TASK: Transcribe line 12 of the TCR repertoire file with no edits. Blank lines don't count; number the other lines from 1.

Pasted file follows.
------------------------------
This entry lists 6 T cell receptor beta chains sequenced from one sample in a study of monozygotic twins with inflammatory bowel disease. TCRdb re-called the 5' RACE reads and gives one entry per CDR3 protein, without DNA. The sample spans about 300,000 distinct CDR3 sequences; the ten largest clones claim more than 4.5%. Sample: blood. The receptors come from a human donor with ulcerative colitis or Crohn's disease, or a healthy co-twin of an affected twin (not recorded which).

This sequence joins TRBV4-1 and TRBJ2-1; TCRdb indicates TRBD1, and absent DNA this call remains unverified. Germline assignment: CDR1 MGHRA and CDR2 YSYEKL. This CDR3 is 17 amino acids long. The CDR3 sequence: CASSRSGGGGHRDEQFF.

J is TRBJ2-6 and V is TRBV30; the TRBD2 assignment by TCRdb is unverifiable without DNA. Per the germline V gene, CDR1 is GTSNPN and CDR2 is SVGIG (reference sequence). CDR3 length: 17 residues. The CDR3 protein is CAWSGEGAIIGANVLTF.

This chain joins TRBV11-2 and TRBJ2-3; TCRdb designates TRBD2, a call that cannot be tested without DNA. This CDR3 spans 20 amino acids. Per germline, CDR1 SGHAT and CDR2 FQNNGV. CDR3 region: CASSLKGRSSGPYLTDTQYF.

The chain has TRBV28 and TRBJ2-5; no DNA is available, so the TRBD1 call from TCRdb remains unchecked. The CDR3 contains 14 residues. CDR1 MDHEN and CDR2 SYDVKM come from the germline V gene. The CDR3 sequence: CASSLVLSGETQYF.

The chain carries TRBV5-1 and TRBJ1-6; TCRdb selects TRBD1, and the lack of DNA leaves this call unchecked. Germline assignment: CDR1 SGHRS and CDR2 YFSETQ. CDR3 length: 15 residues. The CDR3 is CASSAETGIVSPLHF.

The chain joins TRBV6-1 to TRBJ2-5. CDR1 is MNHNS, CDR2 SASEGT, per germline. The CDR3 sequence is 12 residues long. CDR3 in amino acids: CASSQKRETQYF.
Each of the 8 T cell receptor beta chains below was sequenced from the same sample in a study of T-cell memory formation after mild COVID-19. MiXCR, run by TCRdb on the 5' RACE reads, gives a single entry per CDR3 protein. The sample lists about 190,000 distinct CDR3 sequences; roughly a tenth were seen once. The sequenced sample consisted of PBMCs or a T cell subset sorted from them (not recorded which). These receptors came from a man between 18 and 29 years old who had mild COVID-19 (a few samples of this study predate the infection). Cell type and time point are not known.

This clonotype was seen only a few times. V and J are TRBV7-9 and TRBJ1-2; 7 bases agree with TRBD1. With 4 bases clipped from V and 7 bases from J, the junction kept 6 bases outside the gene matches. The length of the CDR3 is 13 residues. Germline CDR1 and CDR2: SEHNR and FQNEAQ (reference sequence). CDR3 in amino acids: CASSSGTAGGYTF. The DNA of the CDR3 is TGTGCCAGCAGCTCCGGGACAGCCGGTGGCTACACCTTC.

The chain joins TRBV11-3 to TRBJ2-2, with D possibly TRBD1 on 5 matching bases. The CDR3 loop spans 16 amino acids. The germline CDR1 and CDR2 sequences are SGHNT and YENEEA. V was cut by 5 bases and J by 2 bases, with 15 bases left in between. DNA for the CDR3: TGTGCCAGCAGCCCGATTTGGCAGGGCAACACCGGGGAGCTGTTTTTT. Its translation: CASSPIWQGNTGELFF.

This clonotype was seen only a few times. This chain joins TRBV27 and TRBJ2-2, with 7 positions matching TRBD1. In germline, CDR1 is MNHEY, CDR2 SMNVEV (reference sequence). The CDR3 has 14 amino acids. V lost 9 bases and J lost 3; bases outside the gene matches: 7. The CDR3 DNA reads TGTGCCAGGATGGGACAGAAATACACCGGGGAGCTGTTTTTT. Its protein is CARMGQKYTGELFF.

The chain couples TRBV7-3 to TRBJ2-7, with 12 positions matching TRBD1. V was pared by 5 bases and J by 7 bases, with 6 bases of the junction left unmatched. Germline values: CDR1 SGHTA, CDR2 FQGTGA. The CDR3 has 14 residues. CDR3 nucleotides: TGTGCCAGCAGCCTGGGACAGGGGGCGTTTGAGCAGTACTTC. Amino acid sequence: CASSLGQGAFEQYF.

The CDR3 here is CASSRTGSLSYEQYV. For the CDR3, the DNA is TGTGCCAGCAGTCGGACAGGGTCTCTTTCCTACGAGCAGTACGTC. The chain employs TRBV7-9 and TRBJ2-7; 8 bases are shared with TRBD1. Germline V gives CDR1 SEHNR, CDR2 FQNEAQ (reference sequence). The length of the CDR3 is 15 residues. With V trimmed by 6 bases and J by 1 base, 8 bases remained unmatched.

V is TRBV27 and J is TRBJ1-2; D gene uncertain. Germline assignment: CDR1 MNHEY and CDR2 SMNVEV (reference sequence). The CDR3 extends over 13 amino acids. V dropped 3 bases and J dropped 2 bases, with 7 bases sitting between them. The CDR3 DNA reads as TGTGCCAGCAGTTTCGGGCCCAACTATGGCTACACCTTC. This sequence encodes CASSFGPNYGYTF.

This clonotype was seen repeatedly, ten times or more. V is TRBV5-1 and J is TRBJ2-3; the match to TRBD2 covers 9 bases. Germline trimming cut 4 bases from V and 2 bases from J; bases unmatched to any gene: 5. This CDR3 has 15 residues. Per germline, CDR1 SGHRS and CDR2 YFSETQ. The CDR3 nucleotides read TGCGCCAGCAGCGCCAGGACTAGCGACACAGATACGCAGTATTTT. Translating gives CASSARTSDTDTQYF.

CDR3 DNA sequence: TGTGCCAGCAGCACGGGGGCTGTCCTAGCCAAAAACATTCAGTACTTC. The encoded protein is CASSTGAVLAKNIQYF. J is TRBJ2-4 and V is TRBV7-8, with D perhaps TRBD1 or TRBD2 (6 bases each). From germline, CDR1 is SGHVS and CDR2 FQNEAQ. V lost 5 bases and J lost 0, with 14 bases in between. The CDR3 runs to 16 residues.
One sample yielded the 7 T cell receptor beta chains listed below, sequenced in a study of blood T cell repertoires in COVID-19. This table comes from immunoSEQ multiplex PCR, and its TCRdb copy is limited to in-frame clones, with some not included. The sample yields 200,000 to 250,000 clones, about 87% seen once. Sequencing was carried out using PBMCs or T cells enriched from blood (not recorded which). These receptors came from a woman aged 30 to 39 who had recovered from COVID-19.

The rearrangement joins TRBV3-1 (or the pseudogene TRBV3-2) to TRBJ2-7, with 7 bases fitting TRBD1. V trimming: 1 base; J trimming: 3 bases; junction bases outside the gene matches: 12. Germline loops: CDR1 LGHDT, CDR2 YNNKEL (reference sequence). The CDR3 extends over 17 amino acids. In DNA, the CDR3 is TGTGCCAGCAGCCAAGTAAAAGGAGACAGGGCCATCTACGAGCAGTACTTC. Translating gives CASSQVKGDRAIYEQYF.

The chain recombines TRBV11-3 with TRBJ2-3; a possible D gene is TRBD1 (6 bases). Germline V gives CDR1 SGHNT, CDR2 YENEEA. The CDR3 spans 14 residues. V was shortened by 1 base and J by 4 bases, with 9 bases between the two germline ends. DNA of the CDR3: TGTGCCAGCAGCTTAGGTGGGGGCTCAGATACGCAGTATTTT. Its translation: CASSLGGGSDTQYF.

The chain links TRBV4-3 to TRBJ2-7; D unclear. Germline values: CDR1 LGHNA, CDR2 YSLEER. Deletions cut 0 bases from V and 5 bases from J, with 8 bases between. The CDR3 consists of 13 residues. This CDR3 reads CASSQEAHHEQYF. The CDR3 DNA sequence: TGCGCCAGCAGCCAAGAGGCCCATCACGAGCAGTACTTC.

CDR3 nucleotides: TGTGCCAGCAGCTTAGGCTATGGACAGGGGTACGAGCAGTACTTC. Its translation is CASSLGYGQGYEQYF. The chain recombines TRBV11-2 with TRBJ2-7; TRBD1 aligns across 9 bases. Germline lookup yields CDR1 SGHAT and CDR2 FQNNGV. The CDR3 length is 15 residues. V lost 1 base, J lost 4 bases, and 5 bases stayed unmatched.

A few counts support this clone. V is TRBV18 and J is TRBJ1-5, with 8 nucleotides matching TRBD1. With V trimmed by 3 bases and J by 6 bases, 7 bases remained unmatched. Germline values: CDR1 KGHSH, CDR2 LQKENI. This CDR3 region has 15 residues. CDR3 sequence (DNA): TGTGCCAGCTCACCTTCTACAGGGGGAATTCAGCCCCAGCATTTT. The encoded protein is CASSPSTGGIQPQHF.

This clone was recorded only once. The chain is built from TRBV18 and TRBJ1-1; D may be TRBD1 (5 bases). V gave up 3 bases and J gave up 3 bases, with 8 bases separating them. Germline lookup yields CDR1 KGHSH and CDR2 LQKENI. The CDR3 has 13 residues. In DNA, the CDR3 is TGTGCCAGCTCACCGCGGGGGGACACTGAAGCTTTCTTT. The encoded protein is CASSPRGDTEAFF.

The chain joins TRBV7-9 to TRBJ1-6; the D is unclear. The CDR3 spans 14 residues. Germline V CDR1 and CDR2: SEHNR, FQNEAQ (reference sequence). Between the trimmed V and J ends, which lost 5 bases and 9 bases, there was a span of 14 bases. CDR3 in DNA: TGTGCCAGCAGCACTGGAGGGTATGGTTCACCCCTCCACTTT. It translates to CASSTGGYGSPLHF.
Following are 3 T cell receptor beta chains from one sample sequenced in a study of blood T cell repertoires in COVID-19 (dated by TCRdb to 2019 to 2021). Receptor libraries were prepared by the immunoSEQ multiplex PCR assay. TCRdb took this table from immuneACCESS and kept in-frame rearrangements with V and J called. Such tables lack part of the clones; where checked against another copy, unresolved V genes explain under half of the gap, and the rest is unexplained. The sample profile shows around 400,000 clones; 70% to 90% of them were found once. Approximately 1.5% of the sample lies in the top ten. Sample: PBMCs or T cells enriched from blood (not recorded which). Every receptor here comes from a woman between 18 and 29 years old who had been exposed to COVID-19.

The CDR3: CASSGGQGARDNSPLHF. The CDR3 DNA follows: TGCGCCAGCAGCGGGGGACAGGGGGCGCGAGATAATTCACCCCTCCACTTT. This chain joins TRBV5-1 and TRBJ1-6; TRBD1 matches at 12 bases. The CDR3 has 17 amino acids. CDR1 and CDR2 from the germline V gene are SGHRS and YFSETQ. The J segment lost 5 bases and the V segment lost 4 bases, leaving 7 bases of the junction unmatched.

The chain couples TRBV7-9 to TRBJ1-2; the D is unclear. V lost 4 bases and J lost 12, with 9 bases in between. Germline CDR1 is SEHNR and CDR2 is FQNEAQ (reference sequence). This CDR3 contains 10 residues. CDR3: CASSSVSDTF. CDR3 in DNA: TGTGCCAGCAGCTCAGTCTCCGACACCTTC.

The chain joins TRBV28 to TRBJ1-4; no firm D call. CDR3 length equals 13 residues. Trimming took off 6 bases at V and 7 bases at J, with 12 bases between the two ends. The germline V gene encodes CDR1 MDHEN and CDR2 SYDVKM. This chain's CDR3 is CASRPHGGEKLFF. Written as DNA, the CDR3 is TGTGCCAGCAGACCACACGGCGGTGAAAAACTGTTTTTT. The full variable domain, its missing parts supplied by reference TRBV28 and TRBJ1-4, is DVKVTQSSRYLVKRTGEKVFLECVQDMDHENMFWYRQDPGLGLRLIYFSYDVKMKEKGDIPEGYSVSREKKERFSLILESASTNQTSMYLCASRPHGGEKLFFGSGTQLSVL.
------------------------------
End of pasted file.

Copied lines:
The chain couples TRBV7-3 to TRBJ2-7, with 12 positions matching TRBD1. V was pared by 5 bases and J by 7 bases, with 6 bases of the junction left unmatched. Germline values: CDR1 SGHTA, CDR2 FQGTGA. The CDR3 has 14 residues. CDR3 nucleotides: TGTGCCAGCAGCCTGGGACAGGGGGCGTTTGAGCAGTACTTC. Amino acid sequence: CASSLGQGAFEQYF.